Original Research

Topical Corticosteroids for Treatment-Resistant Atopic Dermatitis

Author and Disclosure Information

Although topical corticosteroids are the mainstay of treatment of atopic dermatitis (AD), these medications may lose efficacy over time, a phenomenon known as tachyphylaxis. However, the underlying mechanism for tachyphylaxis may be due to lack of treatment adherence rather than loss of efficacy of topical corticosteroids. In this study, we aimed to determine if AD patients who were previously unsuccessfully treated with topical corticosteroids would respond to desoximetasone spray 0.25% under conditions designed to promote good adherence over a 7-day period. At baseline, patients were randomized to receive either twice-daily telephone calls to discuss treatment adherence (intervention group) or no telephone calls (control group) during the study period. The patients improved rapidly. In most patients, treatment-resistant AD is most likely due to poor adherence to treatment rather than loss of drug responsiveness.

Practice Points

  • Mid-potency corticosteroids are the first-line treatment of atopic dermatitis (AD).
  • Atopic dermatitis may fail to respond to topical corticosteroids initially or lose response over time, a phenomenon known as tachyphylaxis.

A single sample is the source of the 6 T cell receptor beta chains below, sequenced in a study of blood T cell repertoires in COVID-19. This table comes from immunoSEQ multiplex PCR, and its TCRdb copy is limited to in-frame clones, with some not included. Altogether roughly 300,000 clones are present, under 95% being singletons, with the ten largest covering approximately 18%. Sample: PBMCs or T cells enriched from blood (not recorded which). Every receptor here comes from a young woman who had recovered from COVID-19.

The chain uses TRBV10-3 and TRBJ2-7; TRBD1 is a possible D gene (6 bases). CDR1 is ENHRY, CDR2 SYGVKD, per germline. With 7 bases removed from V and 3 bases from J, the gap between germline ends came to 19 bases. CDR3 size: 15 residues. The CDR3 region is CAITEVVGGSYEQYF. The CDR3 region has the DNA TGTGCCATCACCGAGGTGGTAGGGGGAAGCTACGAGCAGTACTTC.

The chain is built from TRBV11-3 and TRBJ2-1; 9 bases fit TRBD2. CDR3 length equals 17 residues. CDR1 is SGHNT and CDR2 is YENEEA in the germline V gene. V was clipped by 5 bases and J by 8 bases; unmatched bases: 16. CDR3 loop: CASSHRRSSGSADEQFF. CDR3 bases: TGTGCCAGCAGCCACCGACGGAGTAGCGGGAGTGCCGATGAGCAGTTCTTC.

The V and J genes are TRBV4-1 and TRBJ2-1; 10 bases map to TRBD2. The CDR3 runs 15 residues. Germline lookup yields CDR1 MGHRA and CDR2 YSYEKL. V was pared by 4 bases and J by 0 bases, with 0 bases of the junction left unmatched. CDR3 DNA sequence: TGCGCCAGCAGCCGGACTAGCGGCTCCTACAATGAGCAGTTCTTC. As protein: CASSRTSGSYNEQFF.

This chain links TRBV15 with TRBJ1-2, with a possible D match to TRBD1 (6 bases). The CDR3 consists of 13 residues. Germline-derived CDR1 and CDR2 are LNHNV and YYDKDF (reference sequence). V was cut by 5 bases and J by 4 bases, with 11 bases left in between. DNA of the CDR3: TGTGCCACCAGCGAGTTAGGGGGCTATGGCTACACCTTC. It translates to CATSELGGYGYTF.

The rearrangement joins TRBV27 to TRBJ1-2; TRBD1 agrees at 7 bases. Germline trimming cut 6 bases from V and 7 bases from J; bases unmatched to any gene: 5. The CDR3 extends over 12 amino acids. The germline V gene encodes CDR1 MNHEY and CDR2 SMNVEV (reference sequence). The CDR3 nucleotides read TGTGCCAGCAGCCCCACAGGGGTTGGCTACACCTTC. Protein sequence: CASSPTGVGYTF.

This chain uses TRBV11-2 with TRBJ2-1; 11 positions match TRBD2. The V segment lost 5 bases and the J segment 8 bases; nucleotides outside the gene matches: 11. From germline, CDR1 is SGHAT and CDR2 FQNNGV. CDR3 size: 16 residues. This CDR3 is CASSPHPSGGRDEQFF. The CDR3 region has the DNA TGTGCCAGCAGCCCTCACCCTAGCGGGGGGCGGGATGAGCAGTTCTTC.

• Nonadherence to medication is the most likely cause of treatment resistance in patients with AD.


 

References

Atopic dermatitis (AD) is most often treated with mid-potency topical corticosteroids.1,2 Although this option is effective, not all patients respond to treatment, and those who do may lose efficacy over time, a phenomenon known as tachyphylaxis. The pathophysiology of tachyphylaxis to topical corticosteroids has been ascribed to loss of corticosteroid receptor function,3 but the evidence is weak.3,4 Patients with severe treatment-resistant AD improve when treated with mid-potency topical steroids in an inpatient setting; therefore, treatment resistance to topical corticosteroids may be largely due to poor adherence.5